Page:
In 2019, almost a million Americans – many of them evangelicals – visited Israel. If you are like me, when you’re getting ready to visit another country, you want to read some things to get oriented to the culture of the place. Israel offers an unusually rich array of reading choices, including theology, archaeology, history, politics – and of course the Bible itself!

For today’s post, I asked Andrew King, my colleague at Midwestern Baptist Theological Seminary, to suggest a go-to list of books for those thinking about visiting the Holy Land. Dr. King is Assistant Professor of Biblical Studies at Midwestern Baptist Theological Seminary and Spurgeon College and Assistant Dean of Spurgeon College. He is the author of Social Identity and the Book of Amos (T&T Clark, 2020) and is currently writing a commentary on Hosea in the Pillar Old Testament Commentary series (Eerdmans). He has participated in two seasons of excavation at Tel Dan in northern Israel.

This is a one-stop-shop for those traveling to Israel. In this compact book, Beck covers a lot of ground. He overviews biblical history, alerts travelers to proper etiquette for various sites, and provides details about the key locations and regions you will visit. He includes numerous maps, images, timelines, and more, to help you discover the world of the Old and New Testaments. The book is portable enough for you to carry with you during your trip and has a good index of locations at the back for quick navigation. This is an exceptionally user-friendly guide to touring Israel. A similar guidebook with an archaeological focus is Jerome Murphy-O’Connor’s The Holy Land: An Oxford Archaeological Guide from Earliest Times to 1700.

A good Bible atlas can be helpful anytime you read the Bible. But before you head to Israel, an atlas can introduce you to the land of the Bible before your feet touch the ground. Brisco’s volume is one of my favorites. This book sets biblical history in the context of the ancient world and geography. Admittedly, it is not the kind of book you read straight through, but its chronological narrative, as well as its many maps and charts, will bring biblical history to life. A more recent work with higher quality images is Paul H. Wright’s Holman Illustrated Guide To Biblical Geography: Reading the Land.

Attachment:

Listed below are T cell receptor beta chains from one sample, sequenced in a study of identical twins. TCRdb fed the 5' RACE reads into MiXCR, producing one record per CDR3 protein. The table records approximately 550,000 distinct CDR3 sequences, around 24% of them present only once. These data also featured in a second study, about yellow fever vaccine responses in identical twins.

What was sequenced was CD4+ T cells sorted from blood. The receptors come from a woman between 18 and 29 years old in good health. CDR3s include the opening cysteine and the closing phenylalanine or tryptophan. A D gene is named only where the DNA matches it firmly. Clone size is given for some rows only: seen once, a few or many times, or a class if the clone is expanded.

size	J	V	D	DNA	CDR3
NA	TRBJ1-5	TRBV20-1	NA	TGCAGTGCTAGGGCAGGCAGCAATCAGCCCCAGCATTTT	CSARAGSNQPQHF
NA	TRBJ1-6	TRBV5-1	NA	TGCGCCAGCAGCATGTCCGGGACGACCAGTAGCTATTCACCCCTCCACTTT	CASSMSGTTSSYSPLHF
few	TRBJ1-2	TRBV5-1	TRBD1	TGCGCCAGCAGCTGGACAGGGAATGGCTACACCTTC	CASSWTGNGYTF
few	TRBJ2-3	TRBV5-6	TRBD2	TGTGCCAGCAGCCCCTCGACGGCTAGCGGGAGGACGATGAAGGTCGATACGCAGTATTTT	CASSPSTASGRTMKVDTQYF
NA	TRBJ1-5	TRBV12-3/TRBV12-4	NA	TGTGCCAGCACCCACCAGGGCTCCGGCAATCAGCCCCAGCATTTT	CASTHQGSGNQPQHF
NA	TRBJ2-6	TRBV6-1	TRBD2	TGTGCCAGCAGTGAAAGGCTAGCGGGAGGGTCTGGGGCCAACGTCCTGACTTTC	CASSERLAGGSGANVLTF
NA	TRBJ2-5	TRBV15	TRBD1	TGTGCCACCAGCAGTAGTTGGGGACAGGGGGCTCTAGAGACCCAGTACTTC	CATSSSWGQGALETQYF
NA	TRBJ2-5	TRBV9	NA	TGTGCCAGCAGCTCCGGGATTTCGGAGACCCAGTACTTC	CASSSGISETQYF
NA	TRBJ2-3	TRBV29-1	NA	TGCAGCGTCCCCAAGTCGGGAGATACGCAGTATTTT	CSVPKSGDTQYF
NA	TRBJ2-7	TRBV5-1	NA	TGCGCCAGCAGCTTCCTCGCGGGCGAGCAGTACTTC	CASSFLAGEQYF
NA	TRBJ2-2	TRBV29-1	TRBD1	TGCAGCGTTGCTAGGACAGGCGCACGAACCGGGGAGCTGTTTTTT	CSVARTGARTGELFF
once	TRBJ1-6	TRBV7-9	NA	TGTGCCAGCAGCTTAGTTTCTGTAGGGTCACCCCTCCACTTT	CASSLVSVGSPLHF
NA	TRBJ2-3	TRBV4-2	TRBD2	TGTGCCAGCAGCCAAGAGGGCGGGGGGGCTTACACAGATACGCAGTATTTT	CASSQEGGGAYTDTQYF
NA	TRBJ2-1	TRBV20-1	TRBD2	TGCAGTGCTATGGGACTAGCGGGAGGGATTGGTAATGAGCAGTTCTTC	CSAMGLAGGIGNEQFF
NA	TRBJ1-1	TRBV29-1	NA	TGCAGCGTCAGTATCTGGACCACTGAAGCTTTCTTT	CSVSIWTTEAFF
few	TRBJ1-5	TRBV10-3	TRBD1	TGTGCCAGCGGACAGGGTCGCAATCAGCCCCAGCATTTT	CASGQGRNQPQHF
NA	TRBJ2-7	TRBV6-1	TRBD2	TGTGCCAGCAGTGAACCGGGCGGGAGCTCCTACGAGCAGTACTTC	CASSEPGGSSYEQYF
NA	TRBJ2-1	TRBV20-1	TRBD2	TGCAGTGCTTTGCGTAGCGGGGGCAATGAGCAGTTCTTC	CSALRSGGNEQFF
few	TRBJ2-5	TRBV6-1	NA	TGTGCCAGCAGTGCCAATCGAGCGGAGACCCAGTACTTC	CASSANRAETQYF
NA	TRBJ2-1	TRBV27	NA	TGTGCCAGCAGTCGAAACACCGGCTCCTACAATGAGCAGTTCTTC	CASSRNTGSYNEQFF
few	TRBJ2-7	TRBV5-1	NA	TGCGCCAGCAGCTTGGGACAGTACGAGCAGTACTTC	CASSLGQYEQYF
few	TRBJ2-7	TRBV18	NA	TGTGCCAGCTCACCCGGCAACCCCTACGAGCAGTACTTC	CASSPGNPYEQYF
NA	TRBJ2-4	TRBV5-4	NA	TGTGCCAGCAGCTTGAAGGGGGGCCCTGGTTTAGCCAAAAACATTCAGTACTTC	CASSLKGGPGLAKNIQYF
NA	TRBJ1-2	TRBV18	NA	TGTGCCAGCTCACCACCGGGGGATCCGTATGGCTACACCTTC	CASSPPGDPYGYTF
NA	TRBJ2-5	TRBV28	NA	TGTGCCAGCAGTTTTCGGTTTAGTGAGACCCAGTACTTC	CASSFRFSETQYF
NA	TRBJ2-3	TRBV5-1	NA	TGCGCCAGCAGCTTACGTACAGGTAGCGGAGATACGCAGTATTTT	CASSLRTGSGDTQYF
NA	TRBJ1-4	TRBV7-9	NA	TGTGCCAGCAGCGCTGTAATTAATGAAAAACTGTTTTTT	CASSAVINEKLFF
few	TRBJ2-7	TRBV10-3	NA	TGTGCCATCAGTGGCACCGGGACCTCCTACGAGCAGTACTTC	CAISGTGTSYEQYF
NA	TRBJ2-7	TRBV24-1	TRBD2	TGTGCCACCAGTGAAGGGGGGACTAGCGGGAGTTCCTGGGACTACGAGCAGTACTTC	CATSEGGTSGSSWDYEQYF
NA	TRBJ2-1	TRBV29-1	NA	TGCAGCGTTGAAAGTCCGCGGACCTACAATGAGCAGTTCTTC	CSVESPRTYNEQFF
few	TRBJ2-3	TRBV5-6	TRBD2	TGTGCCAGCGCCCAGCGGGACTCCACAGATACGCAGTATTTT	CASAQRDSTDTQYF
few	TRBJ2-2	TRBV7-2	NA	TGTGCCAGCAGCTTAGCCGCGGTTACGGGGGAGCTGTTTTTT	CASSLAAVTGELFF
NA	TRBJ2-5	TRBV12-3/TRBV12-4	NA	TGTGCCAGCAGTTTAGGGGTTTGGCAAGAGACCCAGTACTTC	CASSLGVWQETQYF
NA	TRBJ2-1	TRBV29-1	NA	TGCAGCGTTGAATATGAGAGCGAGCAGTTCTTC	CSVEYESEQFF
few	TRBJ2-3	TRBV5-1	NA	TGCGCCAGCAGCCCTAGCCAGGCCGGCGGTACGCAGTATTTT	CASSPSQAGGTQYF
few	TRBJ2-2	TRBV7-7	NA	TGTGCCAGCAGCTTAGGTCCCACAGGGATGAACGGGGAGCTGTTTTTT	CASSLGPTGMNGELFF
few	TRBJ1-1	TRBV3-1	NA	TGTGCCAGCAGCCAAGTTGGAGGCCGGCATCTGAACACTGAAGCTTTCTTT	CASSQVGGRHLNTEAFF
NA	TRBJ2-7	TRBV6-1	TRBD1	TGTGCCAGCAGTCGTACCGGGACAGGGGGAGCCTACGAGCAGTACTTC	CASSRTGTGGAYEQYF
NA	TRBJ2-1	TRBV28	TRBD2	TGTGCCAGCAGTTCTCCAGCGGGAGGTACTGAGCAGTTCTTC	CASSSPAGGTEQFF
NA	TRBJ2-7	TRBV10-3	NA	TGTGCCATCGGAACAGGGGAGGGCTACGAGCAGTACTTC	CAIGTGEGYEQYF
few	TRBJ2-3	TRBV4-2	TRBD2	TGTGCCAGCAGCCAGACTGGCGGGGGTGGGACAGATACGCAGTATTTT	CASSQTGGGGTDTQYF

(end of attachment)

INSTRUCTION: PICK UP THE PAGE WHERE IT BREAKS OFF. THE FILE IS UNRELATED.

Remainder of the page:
The modern nation of Israel is a complex place with a complicated history. In this book, secular Israeli journalist Ari Shavit gives an insider look into the history, culture, and politics of the modern state of Israel. Shavit presents a rather balanced and engaging exploration of key events that shaped the modern nation. A book like this can prepare readers for beginning to understand the divisions that exist today in Israel between various groups that call it home.

Part of touring Israel is visiting archaeological sites. But what is archaeology and how does it help our reading of Scripture? In this book, veteran archaeologist and Old Testament scholar Jim Hoffmeier introduces readers to the field and key findings of biblical archaeology from an evangelical perspective. Another valuable resource is John Currid’s recent book The Case for Biblical Archaeology: Uncovering the Historical Record of God’s Old Testament People.

There is continuing debate about the role of the land of Israel in God’s future purposes. Those visiting the land of the Bible should think biblically not just about the past, but also about the future. Oren Martin provides a clear and compelling biblical theology of the land. Martin traces the storyline of Scripture to show that the land promises in the Bible are fulfilled in Christ and are expanded to where Christ is present (the church and New Heavens and New Earth). For arguments for the continuing role of national Israel in God’s purposes, see the essays in The New Christian Zionism: Fresh Perspectives on Israel and the Land (ed. Gerald McDermott).

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